Immerse your eye in the happy nostalgia of one of the most talented American photographers of his generation, Harold Feinstein, this is what Bigaignon is offering at the start of 2022! After two first remarkable exhibitions in 2017 and 2018, the Parisian gallery completes what it had announced as a trilogy, with this exhibition entitled “Life as it was”.
If the first part of the retrospective devoted to the American artist who died in 2015 honored the contagious optimism of the photographer as he depicted the youth and carelessness of the post-war period, the second gave to see a selection of photographs taken between 1964 and 1988, immortalizing special moments in the lives of New Yorkers. A real dive into the daily life of his contemporaries that this new selection completes, taking up again photographs taken between 1949 and 1988, and depicting life as it was, “Life as it was”, giving pride of place to singular people. of all ages, from all walks of life.
A worthy representative of the New York School of Photography, Harold Feinstein works covered over nearly six decades, a period during which he strived to give an intimate portrait of an exuberant America full of vitality. Whether on the promenade along the beaches of Coney Island, or in the effervescent streets of Manhattan, Harold Feinstein’s photographs bear witness to the daily life of his compatriots and once again attest to the talent of the artist. . Grace and spontaneity are at the heart of his shots and his mastery of composition is more evident than ever.
This new selection of 16 black and white photographs, both rich, diverse and overwhelming with joie de vivre and humanism, transports us to what the artist defined as “a little photographic journey bearing witness to the beauty and mystery of this human life” and are supplemented throughout the exhibition by a series of screenings of the documentary entitled “Last Stop Coney Island: The Life & Photography of Harold Feinstein” produced in 2019.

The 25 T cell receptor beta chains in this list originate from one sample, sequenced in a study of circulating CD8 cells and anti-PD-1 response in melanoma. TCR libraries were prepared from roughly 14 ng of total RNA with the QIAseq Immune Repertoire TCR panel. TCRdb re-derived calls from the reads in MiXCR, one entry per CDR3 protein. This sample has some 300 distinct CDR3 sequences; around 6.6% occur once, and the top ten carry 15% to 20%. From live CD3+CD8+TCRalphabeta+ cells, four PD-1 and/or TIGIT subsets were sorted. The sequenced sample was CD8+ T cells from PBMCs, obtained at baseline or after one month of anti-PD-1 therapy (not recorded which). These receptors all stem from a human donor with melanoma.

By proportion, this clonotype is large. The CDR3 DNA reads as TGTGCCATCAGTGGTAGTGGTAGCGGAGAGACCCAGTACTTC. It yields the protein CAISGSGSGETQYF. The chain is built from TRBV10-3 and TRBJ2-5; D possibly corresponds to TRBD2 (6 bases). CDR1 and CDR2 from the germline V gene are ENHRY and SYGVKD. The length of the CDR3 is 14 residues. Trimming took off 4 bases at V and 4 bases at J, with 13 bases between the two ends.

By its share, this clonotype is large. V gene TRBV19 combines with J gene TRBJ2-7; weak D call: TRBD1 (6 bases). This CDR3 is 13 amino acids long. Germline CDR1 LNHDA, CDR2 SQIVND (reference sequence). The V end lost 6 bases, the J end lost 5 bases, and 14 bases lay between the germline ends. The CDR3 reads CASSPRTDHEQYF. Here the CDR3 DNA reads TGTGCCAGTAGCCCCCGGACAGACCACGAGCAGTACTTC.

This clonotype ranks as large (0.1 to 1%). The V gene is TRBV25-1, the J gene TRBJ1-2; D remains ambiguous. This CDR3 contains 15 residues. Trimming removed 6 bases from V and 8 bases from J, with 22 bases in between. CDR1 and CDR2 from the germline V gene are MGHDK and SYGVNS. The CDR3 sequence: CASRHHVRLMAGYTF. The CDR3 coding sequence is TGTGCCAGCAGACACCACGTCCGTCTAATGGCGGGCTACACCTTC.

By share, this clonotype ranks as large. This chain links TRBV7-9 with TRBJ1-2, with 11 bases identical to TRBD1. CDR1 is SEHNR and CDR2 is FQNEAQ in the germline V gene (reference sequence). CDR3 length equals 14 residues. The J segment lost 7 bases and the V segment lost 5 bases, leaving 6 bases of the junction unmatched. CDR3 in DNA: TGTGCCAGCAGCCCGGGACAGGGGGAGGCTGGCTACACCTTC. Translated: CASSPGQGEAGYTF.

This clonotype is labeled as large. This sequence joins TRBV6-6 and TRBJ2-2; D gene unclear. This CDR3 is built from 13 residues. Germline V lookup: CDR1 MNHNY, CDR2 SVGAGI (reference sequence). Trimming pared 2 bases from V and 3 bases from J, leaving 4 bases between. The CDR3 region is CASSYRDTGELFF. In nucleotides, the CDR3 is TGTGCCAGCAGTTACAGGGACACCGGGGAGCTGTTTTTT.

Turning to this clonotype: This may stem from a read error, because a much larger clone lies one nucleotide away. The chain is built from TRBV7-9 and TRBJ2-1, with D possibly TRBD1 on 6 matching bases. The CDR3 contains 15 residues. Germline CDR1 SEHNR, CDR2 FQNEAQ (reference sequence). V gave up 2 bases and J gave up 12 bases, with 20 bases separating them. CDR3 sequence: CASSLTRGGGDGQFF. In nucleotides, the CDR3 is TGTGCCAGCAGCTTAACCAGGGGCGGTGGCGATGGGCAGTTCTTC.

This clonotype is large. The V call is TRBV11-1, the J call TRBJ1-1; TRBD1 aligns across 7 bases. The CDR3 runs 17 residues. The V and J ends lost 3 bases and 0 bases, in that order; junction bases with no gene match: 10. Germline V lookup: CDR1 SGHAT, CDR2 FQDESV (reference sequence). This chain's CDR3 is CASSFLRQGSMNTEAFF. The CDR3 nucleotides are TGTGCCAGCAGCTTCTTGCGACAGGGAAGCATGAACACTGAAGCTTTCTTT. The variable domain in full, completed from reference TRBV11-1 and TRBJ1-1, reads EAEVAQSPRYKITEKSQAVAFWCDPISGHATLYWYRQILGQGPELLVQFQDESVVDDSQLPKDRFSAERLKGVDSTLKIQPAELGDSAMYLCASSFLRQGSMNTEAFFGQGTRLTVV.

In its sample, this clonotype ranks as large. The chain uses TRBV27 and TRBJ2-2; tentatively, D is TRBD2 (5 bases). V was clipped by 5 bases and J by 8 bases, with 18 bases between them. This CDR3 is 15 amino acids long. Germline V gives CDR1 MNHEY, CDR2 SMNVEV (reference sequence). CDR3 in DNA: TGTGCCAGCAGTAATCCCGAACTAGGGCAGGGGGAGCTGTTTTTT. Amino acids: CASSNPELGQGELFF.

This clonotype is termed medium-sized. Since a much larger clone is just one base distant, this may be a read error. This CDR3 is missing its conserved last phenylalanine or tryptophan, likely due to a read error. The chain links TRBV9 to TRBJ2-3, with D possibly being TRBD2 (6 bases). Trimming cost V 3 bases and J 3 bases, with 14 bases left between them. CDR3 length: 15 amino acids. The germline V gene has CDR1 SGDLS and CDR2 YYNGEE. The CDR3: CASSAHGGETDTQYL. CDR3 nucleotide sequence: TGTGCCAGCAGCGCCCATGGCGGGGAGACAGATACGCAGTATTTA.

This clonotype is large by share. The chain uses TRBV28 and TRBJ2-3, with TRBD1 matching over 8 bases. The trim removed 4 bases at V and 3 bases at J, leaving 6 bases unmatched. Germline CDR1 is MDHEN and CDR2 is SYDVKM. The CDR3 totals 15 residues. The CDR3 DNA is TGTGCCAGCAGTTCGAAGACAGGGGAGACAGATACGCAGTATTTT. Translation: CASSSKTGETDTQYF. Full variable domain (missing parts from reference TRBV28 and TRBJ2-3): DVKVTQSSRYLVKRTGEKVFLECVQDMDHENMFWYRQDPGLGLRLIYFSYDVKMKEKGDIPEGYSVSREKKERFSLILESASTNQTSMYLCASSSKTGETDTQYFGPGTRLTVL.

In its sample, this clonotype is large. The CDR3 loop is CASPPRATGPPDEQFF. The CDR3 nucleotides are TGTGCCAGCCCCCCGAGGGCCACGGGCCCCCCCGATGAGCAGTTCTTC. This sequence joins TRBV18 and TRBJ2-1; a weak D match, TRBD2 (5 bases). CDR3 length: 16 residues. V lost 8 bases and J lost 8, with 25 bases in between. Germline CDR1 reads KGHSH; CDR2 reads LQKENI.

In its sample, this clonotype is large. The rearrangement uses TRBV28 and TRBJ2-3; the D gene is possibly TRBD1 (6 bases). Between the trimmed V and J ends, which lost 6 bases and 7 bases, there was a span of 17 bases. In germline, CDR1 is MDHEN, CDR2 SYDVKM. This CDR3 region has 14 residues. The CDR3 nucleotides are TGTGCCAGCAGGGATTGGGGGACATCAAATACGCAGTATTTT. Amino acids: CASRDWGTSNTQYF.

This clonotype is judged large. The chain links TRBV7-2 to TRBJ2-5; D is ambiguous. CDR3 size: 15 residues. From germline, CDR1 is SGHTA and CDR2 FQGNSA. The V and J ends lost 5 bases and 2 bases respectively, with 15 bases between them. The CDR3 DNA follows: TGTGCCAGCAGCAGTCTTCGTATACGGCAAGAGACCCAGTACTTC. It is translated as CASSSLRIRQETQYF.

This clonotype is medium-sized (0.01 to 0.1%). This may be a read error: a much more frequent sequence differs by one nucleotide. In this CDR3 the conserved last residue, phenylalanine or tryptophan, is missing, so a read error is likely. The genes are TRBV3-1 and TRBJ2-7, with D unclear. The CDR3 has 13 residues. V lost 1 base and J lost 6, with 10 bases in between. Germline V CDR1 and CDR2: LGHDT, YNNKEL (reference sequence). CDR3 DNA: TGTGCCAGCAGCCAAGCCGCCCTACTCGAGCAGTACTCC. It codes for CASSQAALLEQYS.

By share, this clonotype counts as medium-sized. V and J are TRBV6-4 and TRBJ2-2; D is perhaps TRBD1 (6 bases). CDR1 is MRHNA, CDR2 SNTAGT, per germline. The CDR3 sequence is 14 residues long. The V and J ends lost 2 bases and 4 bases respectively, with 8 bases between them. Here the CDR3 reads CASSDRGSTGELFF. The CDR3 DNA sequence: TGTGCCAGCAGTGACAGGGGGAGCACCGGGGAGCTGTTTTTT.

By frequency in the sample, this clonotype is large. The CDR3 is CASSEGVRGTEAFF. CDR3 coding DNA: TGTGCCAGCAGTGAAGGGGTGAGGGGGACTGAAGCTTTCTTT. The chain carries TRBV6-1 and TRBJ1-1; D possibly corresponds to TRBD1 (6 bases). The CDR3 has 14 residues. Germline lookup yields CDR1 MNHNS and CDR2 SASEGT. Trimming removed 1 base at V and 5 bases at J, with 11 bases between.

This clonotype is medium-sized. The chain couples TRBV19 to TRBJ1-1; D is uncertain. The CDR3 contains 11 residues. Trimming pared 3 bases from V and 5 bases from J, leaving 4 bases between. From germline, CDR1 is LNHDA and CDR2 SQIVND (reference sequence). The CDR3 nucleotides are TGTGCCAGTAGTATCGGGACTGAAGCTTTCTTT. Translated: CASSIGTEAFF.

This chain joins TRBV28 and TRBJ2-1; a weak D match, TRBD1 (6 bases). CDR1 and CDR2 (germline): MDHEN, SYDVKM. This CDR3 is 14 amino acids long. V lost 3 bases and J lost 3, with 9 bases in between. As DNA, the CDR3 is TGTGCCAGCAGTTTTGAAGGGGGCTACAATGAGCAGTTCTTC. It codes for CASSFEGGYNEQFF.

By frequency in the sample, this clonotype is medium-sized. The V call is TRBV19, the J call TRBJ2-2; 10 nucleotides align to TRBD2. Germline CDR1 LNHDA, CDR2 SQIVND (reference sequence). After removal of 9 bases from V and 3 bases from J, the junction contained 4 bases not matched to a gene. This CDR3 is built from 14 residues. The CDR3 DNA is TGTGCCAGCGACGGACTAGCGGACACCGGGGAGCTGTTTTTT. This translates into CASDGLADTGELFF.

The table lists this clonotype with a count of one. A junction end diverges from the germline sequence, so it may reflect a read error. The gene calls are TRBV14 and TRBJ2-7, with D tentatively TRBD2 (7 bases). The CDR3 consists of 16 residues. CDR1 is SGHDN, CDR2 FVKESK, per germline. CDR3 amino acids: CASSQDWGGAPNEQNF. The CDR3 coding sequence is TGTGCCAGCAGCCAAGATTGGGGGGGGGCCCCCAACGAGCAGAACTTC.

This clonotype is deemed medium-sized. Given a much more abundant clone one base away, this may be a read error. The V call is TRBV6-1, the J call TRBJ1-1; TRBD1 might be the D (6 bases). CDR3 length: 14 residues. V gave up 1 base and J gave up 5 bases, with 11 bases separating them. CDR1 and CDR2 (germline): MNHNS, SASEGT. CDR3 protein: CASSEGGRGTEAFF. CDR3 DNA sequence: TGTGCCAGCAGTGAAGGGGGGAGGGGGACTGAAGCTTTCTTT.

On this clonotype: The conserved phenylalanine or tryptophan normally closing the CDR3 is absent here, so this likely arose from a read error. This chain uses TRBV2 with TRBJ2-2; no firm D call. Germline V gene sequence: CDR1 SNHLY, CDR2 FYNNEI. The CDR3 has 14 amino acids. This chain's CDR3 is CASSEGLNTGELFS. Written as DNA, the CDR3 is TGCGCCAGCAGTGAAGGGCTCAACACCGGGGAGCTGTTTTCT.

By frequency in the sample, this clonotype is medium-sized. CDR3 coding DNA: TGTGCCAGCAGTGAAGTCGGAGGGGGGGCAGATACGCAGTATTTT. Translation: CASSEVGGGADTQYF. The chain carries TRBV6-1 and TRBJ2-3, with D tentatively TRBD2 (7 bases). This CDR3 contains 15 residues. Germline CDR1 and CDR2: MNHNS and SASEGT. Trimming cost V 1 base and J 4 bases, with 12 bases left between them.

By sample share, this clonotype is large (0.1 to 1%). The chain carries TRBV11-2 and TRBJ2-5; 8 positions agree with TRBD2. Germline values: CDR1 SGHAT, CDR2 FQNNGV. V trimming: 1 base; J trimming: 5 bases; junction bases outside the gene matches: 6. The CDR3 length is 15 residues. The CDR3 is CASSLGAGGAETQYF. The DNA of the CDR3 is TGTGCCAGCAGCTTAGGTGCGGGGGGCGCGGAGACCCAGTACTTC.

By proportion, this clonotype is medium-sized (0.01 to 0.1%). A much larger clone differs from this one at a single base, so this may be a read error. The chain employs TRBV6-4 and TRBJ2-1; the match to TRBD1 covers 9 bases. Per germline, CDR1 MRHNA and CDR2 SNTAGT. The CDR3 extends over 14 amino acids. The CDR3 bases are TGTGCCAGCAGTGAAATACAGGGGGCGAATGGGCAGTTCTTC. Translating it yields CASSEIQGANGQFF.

Finally, a color photograph, never shown before, closes the exhibition. In this image, a real gem, between perfect composition and exceptional play of light, which is reminiscent of Hopper, Harold Feinstein depicts loneliness, as if the artist wanted to show us through the use of color, what the modern world was becoming.
About the artist: Born in 1931, Harold Feinstein began photography in 1946, at the age of 15. Sure of his vocation as an artist, he left school at the age of 16. The following year, he was alongside Sid Grossman, the youngest member of the Photo League. Harold Feinstein is also famous for being the youngest photographer to enter the permanent collection of the Museum of Modern Art (MOMA) in New York since Edward Steichen acquired one of his photographs in 1950 on behalf of the museum of which he was the curator. A rising figure in the New York avant-garde of street photography, his first major exhibition took place in 1954 as part of a group exhibition at the Whitney Museum of American Art. He had his first personal exhibition the following year at the Limelight Gallery, one of the first galleries entirely devoted to photography.
Since then, his photographs have been the subject of multiple exhibitions and are part of prestigious private collections and permanent collections of major American museums, such as the Museum of Modern Art, the International Center of Photography, the Museum of Photographic Arts, the New York City Museum, the Jewish Museum and a dozen other institutions.
In 1952, Harold Feinstein was drafted into the infantry to serve in Korea and had the opportunity to offer an intimate look at the daily lives of young conscripts, from training camps to the front lines and local villages. On his return from Korea, he settled in the legendary “Jazz Loft” in New York, where he met the painter David Young, the musicians Hall Overton and Dick Carey, but also and above all the photographer W. Eugene Smith, with whom he actively collaborated on the layout of the famous Pittsburg Project.
Coney Island was his favorite territory, and he gave a mischievous look of the life in his native New York. However, if his post-war shots depicting seaside celebrations are the best known, his photos of nudes, still lifes or the Korean War testify to his great sensitivity. In 1998, Feinstein paved the way as a one of the first photographers to use a scanner as a camera (a technique now called scanography). At the age of 80, he received the Living Legend Award from the Griffin Museum of Photography.
Harold Feinstein : Life as it was
Exhibition from January 27 to March 26, 2022
Opening Thursday, January 27, 2022 (6-9 p.m.)
18 rue du Bourg-Tibourg 75004 Paris, France